22 October 2009

When the Turks came to Davia

Aerial view of Tavia, now Davia, west of Tripolis, in the foothills of Mainalon

Among the resources for the 15th century Morea are the little chronicles called the Vracheachronika, or Kleinchroniken, depending on which edition you use. These are lists, mostly of one-sentence paragraphs recounting events as recorded by monks in various monasteries. Sometimes these are lists are taken from single events noted on the margins of a manuscript about something else. Sometimes they cover two or three pages in a codex.Some of them are fragmented collections of a few dates of Biblical history, a bit of Constantine, two incidents from the 1100s, a death of an abbot, and something about a despot. Often a chronicle is simply copied from another chronicle.

So we get staggeringly limited records such as:

1499, Naufpaktos.
1500, Methoni
referring to Ottoman conquests of Venetian-occupied Greek cities, and the copyist certainly wrote these down years after the events.

Page after page, the chronicles are, for the most part, frustratingly limited and reflect the dreary mindset where those who could be considered literate thought this was an adequate record of events:

1402. When they took Prusa.
1430. When they took Thessakoniki.
1430. When they took Ioannina.
1439. When the Emperor John went to Florence and there was the Eighth Synod.
1187. When they took Jerusalem.
1446. When they took the Hexamilion.
1451. When they took Karamania.
1453. When He took Constantinople.
1456. When they took Athens.
1458. When they took Serbia.
1458. When they took Corinth.
1460. When He took the Morea.

There are more in this series, but it suggests the copyist did realize the taking of Constantinople and the Morea were of possible significance to him. But what is Jerusalem doing in there? Did he see a notation of it elsewhere and think it belonged in the conquest list?

There are rare bits of useful information, particularly in two chronicles from the Nauplion area that report the collapse of the apse of a church as the result of a thunderstorm, and the miracle that happened when a Venetian bishop opened the tomb of Ag. Petros of Argos. Not enough is reported. None of them mentions the war in the Morea that lasted from 1463-1478. None of them mentions the Kladas revolt of 1480, which is what I was given an NEH grant to spend last year in Athens doing research for a book about.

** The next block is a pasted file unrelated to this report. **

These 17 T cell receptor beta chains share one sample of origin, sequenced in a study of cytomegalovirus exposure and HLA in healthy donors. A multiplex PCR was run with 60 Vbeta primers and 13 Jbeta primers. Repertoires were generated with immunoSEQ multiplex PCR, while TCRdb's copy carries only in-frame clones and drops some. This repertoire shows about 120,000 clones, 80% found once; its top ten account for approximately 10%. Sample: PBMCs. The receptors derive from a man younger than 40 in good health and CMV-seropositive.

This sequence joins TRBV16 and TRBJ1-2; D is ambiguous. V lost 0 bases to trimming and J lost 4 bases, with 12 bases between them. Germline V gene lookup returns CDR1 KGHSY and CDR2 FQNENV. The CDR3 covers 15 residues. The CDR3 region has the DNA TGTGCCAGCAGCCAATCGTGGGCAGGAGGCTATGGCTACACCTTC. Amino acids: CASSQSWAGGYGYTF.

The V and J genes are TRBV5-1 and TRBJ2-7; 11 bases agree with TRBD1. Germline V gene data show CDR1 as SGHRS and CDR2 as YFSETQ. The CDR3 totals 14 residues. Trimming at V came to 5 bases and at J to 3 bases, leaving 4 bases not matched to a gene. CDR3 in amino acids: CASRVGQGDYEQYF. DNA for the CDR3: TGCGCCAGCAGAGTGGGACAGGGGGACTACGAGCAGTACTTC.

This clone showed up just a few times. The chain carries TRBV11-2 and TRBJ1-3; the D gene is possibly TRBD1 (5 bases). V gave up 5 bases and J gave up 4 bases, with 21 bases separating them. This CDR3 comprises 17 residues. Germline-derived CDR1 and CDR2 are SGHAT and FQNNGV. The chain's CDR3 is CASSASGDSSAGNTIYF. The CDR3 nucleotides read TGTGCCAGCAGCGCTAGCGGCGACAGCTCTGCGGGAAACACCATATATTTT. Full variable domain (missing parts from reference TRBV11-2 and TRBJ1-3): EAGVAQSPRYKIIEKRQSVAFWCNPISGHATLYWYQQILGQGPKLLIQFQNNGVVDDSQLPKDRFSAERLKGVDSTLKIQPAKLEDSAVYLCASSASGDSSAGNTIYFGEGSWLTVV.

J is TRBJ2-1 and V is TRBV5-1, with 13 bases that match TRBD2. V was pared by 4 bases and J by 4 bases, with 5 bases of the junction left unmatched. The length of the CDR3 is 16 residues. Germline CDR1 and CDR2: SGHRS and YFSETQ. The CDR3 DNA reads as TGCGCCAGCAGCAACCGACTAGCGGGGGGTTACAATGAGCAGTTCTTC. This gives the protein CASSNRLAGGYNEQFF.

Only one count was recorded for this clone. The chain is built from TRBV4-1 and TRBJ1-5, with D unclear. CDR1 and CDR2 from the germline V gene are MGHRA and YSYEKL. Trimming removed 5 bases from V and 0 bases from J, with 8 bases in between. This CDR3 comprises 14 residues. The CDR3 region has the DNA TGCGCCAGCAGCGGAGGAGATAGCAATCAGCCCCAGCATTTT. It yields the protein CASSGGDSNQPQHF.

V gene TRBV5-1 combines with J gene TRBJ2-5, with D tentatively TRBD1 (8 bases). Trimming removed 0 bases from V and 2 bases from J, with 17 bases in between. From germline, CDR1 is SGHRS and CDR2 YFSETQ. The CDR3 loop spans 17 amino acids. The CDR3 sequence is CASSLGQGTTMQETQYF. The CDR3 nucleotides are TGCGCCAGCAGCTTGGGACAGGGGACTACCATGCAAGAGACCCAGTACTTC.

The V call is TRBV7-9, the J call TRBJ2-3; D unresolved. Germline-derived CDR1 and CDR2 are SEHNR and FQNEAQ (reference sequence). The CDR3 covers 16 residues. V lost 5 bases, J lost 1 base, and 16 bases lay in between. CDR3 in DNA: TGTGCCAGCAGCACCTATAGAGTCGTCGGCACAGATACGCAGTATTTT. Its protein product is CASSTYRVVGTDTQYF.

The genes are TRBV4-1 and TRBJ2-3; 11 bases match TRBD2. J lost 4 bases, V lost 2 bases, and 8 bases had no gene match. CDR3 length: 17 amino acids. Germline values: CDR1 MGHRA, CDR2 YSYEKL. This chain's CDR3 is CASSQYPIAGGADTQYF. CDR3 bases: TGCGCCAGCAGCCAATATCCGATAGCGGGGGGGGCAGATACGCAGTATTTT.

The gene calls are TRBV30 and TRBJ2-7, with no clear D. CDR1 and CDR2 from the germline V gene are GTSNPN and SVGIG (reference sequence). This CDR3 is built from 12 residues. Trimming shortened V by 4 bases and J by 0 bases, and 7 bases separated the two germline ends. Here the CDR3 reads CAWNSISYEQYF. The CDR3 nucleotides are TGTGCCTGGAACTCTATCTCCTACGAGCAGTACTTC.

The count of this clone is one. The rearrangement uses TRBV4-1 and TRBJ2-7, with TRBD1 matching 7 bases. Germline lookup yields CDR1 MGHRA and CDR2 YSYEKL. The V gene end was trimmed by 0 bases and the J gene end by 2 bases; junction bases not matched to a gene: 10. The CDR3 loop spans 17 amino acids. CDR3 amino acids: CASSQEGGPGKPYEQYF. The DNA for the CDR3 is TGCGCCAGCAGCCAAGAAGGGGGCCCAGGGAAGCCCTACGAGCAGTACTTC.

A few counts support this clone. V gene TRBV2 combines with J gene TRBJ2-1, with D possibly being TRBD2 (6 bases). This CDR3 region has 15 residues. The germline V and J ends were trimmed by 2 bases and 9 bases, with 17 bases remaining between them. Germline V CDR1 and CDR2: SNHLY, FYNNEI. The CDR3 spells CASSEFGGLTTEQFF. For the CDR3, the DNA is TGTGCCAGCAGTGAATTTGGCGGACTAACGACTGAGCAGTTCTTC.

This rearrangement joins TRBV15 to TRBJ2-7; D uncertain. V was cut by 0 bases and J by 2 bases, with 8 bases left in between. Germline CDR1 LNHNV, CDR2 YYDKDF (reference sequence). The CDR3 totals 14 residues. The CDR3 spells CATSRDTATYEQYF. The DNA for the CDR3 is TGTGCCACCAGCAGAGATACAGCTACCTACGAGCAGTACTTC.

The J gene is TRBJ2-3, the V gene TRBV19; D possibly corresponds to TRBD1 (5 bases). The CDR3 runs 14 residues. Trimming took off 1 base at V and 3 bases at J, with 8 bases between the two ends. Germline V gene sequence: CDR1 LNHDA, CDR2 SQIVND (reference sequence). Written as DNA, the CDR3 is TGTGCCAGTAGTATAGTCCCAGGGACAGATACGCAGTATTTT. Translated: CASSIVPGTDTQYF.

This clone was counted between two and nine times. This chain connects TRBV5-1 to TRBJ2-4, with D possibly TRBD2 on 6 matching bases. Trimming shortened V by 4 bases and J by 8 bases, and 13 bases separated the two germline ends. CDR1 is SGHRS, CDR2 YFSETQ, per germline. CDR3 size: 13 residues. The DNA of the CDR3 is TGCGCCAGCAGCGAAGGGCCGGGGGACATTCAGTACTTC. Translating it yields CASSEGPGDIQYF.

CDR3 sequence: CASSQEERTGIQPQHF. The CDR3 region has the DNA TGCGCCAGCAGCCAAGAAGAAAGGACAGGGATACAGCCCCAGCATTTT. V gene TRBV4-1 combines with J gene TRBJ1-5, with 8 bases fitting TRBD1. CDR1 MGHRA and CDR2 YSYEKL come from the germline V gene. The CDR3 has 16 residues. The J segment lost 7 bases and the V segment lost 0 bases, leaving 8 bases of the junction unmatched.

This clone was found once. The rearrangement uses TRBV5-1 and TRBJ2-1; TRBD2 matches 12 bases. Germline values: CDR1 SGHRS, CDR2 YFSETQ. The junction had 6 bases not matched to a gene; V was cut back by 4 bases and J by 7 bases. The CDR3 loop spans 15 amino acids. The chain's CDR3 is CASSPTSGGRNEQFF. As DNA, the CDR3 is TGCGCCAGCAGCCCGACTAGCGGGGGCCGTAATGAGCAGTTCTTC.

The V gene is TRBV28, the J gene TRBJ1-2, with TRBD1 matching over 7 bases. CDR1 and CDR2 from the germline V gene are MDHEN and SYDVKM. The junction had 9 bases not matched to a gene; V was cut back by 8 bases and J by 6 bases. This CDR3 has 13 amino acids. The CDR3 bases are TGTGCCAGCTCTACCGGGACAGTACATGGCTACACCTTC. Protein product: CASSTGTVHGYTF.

But I was intrigued by this event at Davia (picture) in 1423, tracking it through the chronicles. Here are the various ways it was recorded:

They came to Tavia and killed the Albanians there on 5 July
They destroyed the Albanians at Tavia.
He slaughtered the Albanians at Tavia.
They cut down the Albanians at Tavia on 22 May.
He slaughtered the Albanians.
They killed the Albanians on 5 June.
The Ninth Death, when the Albanians came to Tavia.

They came to Lakedaimonia, also Leondari, also Gardiki, also Tavia where there they cut down the Albanians.
One copyist who was not paying attention wrote: "The Albanians killed them at Tavia." What was this about Albanians at Tavia?

In 1423, Turahan Bey, head of one of the Ottoman families that was allowed to remain independent for a promise of not contesting the sultan's authority, made a raid into the Morea. This allowed Turahan's soldiers practice and loot, and the sultan acquired half of the loot without the nuisance of war. Further, it contributed to weakening Greek resistance and discouraged any aid from being sent to Constantinople to oppose the sultan's attack there.